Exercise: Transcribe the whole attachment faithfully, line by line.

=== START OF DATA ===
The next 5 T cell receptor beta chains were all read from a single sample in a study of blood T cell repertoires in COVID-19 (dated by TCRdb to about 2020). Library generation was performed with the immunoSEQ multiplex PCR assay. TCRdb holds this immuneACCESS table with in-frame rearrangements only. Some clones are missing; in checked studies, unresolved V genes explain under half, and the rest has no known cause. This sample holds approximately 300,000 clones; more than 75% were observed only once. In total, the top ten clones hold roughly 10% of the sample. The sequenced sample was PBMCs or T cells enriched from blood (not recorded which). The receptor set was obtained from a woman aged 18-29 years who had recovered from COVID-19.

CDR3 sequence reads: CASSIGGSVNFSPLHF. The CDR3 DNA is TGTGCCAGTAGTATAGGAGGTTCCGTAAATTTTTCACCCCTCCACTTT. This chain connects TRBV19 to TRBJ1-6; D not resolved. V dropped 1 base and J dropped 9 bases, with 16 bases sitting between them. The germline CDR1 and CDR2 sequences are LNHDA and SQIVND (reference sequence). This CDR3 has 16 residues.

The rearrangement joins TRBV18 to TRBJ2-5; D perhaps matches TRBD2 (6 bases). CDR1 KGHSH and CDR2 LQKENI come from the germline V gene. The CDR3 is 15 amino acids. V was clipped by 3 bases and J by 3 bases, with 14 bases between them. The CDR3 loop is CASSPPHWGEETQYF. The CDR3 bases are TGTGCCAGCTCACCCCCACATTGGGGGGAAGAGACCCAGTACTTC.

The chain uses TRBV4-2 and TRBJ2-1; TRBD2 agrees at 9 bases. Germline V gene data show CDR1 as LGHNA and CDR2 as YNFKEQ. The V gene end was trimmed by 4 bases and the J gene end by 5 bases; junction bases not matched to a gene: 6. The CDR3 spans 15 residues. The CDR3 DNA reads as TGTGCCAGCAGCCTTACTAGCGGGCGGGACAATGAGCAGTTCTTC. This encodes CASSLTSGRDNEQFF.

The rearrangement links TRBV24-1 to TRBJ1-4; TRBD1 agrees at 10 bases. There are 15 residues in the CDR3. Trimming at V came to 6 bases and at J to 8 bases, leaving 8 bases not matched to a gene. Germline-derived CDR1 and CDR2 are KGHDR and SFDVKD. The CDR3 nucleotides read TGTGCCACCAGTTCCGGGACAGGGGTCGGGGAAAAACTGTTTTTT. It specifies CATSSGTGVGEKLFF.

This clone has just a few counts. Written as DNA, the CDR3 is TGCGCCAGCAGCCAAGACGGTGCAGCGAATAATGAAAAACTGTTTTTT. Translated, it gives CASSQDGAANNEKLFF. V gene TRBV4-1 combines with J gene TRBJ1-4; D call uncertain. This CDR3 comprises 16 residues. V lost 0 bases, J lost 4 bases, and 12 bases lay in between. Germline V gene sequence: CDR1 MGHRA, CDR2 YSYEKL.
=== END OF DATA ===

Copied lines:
The next 5 T cell receptor beta chains were all read from a single sample in a study of blood T cell repertoires in COVID-19 (dated by TCRdb to about 2020). Library generation was performed with the immunoSEQ multiplex PCR assay. TCRdb holds this immuneACCESS table with in-frame rearrangements only. Some clones are missing; in checked studies, unresolved V genes explain under half, and the rest has no known cause. This sample holds approximately 300,000 clones; more than 75% were observed only once. In total, the top ten clones hold roughly 10% of the sample. The sequenced sample was PBMCs or T cells enriched from blood (not recorded which). The receptor set was obtained from a woman aged 18-29 years who had recovered from COVID-19.

CDR3 sequence reads: CASSIGGSVNFSPLHF. The CDR3 DNA is TGTGCCAGTAGTATAGGAGGTTCCGTAAATTTTTCACCCCTCCACTTT. This chain connects TRBV19 to TRBJ1-6; D not resolved. V dropped 1 base and J dropped 9 bases, with 16 bases sitting between them. The germline CDR1 and CDR2 sequences are LNHDA and SQIVND (reference sequence). This CDR3 has 16 residues.

The rearrangement joins TRBV18 to TRBJ2-5; D perhaps matches TRBD2 (6 bases). CDR1 KGHSH and CDR2 LQKENI come from the germline V gene. The CDR3 is 15 amino acids. V was clipped by 3 bases and J by 3 bases, with 14 bases between them. The CDR3 loop is CASSPPHWGEETQYF. The CDR3 bases are TGTGCCAGCTCACCCCCACATTGGGGGGAAGAGACCCAGTACTTC.

The chain uses TRBV4-2 and TRBJ2-1; TRBD2 agrees at 9 bases. Germline V gene data show CDR1 as LGHNA and CDR2 as YNFKEQ. The V gene end was trimmed by 4 bases and the J gene end by 5 bases; junction bases not matched to a gene: 6. The CDR3 spans 15 residues. The CDR3 DNA reads as TGTGCCAGCAGCCTTACTAGCGGGCGGGACAATGAGCAGTTCTTC. This encodes CASSLTSGRDNEQFF.

The rearrangement links TRBV24-1 to TRBJ1-4; TRBD1 agrees at 10 bases. There are 15 residues in the CDR3. Trimming at V came to 6 bases and at J to 8 bases, leaving 8 bases not matched to a gene. Germline-derived CDR1 and CDR2 are KGHDR and SFDVKD. The CDR3 nucleotides read TGTGCCACCAGTTCCGGGACAGGGGTCGGGGAAAAACTGTTTTTT. It specifies CATSSGTGVGEKLFF.

This clone has just a few counts. Written as DNA, the CDR3 is TGCGCCAGCAGCCAAGACGGTGCAGCGAATAATGAAAAACTGTTTTTT. Translated, it gives CASSQDGAANNEKLFF. V gene TRBV4-1 combines with J gene TRBJ1-4; D call uncertain. This CDR3 comprises 16 residues. V lost 0 bases, J lost 4 bases, and 12 bases lay in between. Germline V gene sequence: CDR1 MGHRA, CDR2 YSYEKL.